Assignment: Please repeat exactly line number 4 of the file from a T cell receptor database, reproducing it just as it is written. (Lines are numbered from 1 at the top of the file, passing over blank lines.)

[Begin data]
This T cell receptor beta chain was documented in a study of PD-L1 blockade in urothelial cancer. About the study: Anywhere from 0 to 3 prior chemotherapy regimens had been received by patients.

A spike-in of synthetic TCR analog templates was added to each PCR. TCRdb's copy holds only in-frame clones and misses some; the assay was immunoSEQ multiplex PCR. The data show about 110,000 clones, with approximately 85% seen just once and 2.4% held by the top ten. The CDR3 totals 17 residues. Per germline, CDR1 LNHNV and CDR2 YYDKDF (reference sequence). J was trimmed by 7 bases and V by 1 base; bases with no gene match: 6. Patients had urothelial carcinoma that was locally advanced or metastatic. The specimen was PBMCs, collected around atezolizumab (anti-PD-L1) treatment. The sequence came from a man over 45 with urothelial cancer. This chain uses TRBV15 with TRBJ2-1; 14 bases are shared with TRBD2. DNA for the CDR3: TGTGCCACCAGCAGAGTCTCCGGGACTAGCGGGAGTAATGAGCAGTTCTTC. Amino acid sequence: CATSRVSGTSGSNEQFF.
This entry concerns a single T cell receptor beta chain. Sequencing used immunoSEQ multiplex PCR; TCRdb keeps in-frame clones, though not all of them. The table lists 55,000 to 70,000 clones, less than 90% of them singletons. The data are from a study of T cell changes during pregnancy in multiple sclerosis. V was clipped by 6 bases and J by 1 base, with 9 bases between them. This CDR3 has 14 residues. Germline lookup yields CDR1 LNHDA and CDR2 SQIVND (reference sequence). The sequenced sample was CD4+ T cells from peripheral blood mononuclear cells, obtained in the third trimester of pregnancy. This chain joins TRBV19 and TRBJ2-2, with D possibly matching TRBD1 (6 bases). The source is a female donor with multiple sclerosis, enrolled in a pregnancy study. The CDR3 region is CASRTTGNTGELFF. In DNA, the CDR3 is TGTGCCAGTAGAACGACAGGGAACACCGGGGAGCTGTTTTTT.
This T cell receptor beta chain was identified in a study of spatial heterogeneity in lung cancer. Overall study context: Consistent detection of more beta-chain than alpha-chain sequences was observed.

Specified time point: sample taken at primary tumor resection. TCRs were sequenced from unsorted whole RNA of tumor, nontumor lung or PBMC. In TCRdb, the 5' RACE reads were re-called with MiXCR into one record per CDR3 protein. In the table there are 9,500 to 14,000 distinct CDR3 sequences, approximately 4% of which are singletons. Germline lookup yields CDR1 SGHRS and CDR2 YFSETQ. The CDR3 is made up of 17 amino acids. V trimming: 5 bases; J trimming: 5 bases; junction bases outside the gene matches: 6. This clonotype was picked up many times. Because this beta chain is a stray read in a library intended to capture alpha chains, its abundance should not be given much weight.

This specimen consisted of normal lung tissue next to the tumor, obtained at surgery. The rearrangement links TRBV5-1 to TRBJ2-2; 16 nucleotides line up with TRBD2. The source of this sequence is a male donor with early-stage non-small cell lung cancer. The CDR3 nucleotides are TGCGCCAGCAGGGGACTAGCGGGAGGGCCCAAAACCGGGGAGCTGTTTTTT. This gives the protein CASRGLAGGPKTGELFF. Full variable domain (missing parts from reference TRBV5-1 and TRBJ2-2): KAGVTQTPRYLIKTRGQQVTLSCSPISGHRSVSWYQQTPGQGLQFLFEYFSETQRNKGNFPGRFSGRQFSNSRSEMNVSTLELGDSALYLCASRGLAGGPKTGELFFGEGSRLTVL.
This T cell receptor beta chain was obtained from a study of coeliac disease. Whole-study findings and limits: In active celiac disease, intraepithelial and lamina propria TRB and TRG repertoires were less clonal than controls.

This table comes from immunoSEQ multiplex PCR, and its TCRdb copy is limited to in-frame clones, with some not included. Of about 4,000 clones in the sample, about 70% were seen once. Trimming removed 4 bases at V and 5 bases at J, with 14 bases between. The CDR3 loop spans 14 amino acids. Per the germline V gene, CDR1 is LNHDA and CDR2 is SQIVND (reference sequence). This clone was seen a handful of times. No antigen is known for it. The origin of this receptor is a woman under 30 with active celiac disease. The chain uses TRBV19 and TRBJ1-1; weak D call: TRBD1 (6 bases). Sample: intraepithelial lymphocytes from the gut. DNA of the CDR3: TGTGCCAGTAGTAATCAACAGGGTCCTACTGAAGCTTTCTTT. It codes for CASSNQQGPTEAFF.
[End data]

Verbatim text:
This T cell receptor beta chain was identified in a study of spatial heterogeneity in lung cancer. Overall study context: Consistent detection of more beta-chain than alpha-chain sequences was observed.